"I'd like my family to come together," a young girl told Santa Claus when asked what she wants for Christmas this year.
Her sentiment was shared by many children in the DC-area today at the USO and Health Net's annual holiday party for children from military families. Many of the children who attended the party today have to face the heartbreaking reality of having one parent who is deployed and unable to come home for the holidays this year.
The insurance company, Health Net, puts on the party every year, in lieu of their company's own holiday party. The proceeds which once hosted the office party now go toward turning a community center in Ft. Myer, VA today into a winter wonderland, complete with a Santa and Mrs, Claus, a moon bounce, face painting, crafts and karaoke - all so the children could get into the holiday spirit, with or without both of their parents.
For many the party today was a welcome distraction.
"It's difficult when their gone because you're trying to explain to the kids why they are not going to be there for Christmas morning," Laurie Leder, a military spouse from Ft. Belvoir, VA said today and whose family has faced many holidays without her husband, "it's nice to have event to go to and keep you busy when they are gone because it keeps your mind off of it."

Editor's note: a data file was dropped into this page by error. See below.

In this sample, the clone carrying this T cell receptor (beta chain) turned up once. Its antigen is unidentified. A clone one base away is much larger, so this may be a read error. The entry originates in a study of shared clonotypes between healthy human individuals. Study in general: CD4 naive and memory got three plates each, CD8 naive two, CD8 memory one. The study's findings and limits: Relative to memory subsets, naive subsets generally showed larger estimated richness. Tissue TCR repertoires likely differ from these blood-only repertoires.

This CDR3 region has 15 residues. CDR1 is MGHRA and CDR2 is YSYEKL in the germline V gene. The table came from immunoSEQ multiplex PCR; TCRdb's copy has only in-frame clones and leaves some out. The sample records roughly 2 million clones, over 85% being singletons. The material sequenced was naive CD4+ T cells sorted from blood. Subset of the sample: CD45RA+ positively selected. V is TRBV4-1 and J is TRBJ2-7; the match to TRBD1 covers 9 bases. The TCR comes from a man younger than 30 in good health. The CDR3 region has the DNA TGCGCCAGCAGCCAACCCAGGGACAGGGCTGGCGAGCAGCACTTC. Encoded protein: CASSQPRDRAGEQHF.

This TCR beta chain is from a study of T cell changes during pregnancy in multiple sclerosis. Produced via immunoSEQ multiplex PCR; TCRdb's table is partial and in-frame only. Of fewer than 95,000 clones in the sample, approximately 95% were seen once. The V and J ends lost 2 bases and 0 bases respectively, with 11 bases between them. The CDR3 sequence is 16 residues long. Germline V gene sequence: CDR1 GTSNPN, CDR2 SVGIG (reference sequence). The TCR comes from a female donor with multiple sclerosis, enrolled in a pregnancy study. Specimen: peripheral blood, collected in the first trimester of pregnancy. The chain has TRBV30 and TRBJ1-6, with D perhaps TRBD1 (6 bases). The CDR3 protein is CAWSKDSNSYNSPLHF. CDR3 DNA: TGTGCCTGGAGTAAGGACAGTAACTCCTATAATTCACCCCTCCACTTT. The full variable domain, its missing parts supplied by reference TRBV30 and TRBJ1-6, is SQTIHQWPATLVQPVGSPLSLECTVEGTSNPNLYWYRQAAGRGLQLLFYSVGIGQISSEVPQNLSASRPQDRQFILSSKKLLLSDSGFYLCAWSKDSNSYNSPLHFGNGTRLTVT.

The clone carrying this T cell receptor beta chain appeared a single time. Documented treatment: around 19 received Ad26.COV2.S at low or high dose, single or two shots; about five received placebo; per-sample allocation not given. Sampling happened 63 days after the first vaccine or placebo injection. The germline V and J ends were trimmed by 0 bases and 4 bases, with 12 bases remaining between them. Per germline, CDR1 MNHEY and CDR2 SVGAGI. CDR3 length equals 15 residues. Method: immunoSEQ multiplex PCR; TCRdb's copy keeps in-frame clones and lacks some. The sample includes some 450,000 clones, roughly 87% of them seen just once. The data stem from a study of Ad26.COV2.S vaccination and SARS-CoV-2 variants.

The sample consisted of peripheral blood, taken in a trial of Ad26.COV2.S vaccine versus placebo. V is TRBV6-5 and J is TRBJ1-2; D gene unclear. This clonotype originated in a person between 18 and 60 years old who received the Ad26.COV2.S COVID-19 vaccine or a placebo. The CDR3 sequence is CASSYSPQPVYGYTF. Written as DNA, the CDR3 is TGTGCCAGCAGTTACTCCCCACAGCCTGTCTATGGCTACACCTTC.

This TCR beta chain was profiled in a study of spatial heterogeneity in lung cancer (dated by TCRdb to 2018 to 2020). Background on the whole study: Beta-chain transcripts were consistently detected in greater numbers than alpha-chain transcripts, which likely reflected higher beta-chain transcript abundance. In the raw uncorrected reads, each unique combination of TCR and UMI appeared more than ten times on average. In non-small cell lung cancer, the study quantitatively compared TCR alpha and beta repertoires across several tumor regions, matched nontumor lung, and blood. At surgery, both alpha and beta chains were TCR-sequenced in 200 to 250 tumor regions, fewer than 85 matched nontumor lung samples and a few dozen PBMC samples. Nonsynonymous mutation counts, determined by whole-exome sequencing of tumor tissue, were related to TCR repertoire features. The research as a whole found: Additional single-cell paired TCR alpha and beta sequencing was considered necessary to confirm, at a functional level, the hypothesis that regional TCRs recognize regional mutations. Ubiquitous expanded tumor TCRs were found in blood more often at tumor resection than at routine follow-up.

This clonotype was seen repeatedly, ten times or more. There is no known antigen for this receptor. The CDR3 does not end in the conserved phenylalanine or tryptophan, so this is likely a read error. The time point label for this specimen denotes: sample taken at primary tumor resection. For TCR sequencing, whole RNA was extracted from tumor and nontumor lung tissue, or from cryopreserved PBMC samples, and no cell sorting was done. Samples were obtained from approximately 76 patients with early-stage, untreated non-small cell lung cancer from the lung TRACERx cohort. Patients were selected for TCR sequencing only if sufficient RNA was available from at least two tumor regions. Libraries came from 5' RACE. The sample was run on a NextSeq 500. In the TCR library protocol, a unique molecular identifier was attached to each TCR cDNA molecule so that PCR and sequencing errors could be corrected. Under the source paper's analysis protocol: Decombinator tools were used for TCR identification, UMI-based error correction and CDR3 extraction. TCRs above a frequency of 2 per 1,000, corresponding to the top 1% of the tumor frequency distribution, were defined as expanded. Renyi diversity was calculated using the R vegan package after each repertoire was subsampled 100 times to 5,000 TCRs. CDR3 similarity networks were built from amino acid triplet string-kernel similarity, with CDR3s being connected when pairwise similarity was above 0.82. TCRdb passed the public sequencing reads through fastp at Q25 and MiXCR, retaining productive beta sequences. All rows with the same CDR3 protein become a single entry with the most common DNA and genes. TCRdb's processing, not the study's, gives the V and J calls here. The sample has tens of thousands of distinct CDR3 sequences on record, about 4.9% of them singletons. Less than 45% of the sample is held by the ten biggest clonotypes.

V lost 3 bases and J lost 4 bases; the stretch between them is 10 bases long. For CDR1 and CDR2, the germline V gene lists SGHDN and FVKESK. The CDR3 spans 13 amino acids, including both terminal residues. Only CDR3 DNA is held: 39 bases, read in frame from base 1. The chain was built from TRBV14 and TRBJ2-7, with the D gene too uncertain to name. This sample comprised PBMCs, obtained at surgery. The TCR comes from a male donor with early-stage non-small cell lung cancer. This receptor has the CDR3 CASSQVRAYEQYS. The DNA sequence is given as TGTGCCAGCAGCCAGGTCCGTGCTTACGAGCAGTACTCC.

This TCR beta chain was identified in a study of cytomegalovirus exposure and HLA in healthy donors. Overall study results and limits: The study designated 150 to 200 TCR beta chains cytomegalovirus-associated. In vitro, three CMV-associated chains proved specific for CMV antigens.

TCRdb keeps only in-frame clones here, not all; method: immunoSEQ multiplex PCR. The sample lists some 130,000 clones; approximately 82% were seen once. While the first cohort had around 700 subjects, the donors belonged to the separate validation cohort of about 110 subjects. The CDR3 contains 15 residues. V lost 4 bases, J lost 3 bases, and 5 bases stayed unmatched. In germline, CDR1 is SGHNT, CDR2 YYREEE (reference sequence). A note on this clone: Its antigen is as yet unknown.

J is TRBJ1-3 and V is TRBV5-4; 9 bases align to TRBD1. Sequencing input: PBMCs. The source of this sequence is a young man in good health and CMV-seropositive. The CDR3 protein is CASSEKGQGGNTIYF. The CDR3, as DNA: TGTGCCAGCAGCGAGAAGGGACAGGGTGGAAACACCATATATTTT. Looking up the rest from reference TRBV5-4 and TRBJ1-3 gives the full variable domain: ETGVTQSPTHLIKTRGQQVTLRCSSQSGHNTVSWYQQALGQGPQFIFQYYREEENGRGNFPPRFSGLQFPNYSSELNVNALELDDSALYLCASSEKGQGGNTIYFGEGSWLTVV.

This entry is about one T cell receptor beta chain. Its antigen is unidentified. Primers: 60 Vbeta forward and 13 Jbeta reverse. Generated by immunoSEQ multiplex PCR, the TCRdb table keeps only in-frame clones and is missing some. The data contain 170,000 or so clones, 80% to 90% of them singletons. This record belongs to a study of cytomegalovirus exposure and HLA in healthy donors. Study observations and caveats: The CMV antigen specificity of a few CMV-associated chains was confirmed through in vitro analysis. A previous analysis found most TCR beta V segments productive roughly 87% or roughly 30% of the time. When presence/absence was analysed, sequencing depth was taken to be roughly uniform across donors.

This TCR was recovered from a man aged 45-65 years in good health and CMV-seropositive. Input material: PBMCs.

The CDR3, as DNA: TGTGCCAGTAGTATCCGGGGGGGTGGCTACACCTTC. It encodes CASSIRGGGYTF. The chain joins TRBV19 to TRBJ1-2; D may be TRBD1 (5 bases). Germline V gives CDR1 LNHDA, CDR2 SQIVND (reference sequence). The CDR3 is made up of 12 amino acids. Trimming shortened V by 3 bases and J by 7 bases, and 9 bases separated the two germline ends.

For others about to deploy, it was an early gift.
Such was the case for Cpt. AP Phillips who brought his two sons to the event today but will leave soon for a deployment in Afghanistan.
"I'm just trying to remember. This will hit me more --ask me if you can in July or August when I'm over there, thinking back to here in November, 1st of December," Phillips said, "right now I'm creating it, but I'll reflect on it later on, six months from now."
There are 1.9 million children, ranging in ages from newborn to 18 years old, who are the children of the military 1.3 million of whom are school-aged. Of those military children, 765,000 have Active duty parents, and more than 700,000 military children have experienced the deployment of at least one parent.
Parents said events like today's help their children cope and understand their deployment much better and with a little extra holiday cheer.
"The kids get to interact with other kids," Rhosunda Stuart from DC says, "they understand mommy and daddy aren't the only ones that are going through it. There are other mommy and daddies going through it as well."